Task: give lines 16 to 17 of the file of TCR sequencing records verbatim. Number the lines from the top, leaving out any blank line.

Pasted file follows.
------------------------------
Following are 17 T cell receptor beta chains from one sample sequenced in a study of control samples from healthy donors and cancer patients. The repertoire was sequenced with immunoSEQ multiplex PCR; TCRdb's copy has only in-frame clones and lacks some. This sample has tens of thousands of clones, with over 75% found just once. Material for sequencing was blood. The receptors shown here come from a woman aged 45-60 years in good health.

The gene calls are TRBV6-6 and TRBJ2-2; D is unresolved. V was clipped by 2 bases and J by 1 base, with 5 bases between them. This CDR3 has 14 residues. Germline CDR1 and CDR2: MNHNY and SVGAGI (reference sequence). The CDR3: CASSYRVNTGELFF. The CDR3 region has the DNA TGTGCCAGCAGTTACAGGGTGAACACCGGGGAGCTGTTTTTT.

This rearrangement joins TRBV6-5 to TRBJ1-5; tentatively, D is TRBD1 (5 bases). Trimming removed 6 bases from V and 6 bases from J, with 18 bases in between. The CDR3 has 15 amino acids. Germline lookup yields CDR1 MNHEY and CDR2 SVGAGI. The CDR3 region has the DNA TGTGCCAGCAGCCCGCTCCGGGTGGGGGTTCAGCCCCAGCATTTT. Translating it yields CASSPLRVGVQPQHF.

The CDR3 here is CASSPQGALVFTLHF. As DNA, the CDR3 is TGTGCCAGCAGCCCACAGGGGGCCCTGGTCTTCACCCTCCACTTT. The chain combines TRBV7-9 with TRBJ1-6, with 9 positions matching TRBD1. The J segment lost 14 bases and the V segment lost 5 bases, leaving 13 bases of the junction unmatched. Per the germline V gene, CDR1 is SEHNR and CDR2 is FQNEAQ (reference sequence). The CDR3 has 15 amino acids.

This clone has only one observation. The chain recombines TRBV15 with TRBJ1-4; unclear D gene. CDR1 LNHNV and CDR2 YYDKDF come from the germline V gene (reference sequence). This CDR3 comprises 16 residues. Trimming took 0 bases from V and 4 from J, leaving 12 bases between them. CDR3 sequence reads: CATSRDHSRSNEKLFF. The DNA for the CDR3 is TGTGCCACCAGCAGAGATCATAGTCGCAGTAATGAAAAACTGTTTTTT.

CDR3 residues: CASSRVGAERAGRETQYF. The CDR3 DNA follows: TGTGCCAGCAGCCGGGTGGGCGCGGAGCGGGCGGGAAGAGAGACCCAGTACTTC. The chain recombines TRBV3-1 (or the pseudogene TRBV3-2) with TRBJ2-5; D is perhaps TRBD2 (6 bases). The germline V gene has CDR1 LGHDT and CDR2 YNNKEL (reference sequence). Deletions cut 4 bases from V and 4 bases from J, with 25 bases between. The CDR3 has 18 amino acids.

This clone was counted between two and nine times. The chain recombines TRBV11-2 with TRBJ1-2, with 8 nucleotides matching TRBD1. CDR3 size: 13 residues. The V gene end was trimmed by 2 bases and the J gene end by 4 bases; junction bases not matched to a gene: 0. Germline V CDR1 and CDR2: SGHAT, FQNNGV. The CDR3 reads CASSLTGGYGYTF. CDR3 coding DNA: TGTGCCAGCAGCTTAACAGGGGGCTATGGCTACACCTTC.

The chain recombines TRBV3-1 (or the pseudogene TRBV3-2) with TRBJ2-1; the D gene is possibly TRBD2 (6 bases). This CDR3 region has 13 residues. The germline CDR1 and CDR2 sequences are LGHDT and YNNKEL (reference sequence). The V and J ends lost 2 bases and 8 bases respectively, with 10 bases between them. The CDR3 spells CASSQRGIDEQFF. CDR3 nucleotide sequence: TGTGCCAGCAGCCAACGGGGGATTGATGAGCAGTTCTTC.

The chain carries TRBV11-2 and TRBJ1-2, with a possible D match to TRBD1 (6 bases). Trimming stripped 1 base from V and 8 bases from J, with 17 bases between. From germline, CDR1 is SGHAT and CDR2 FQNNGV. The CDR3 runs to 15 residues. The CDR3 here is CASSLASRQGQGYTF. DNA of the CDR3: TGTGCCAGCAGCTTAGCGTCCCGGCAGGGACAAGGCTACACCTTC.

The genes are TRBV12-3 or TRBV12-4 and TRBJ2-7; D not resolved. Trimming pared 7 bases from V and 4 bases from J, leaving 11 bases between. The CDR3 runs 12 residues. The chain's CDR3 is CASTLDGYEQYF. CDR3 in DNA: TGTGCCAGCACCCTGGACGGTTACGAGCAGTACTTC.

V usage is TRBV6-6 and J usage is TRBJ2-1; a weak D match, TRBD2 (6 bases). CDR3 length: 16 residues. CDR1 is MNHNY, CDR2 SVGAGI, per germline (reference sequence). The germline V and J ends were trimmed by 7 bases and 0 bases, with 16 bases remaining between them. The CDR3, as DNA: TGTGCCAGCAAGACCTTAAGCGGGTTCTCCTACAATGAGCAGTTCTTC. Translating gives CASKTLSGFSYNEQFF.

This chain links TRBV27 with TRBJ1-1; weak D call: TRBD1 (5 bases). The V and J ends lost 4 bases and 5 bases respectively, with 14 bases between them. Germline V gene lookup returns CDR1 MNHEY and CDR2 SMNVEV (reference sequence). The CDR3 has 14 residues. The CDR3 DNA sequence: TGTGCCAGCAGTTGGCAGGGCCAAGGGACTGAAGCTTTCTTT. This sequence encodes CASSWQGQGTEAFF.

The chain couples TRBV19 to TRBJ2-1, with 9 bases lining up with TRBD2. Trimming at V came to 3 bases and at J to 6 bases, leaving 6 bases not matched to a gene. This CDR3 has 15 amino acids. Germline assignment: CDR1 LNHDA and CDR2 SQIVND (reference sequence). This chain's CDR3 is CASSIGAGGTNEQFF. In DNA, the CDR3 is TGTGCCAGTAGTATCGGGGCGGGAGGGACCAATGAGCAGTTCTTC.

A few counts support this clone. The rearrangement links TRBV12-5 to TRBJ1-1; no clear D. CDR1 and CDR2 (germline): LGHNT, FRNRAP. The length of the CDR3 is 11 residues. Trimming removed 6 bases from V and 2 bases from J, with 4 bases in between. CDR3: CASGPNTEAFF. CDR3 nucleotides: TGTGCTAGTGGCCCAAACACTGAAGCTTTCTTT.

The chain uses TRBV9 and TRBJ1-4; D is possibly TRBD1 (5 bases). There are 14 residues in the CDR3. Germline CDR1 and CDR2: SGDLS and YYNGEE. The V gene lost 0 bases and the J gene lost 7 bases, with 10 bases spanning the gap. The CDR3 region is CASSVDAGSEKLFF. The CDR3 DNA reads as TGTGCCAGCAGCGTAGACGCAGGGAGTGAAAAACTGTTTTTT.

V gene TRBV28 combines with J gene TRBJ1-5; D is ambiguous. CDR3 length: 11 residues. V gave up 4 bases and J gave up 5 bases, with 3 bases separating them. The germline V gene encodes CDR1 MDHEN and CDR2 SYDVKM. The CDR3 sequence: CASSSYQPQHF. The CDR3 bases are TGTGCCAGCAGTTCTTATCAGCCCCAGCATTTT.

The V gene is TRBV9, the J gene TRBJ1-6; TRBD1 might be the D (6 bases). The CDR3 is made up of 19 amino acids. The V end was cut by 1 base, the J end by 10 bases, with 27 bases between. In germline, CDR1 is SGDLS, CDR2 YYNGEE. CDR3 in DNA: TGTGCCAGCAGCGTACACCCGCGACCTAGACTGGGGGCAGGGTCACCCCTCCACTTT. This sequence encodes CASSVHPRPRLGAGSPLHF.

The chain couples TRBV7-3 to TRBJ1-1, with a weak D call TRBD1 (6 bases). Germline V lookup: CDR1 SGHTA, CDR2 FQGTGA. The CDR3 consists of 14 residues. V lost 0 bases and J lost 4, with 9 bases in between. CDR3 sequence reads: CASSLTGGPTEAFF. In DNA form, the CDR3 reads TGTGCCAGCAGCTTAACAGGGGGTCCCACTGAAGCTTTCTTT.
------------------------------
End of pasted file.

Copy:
V gene TRBV28 combines with J gene TRBJ1-5; D is ambiguous. CDR3 length: 11 residues. V gave up 4 bases and J gave up 5 bases, with 3 bases separating them. The germline V gene encodes CDR1 MDHEN and CDR2 SYDVKM. The CDR3 sequence: CASSSYQPQHF. The CDR3 bases are TGTGCCAGCAGTTCTTATCAGCCCCAGCATTTT.

The V gene is TRBV9, the J gene TRBJ1-6; TRBD1 might be the D (6 bases). The CDR3 is made up of 19 amino acids. The V end was cut by 1 base, the J end by 10 bases, with 27 bases between. In germline, CDR1 is SGDLS, CDR2 YYNGEE. CDR3 in DNA: TGTGCCAGCAGCGTACACCCGCGACCTAGACTGGGGGCAGGGTCACCCCTCCACTTT. This sequence encodes CASSVHPRPRLGAGSPLHF.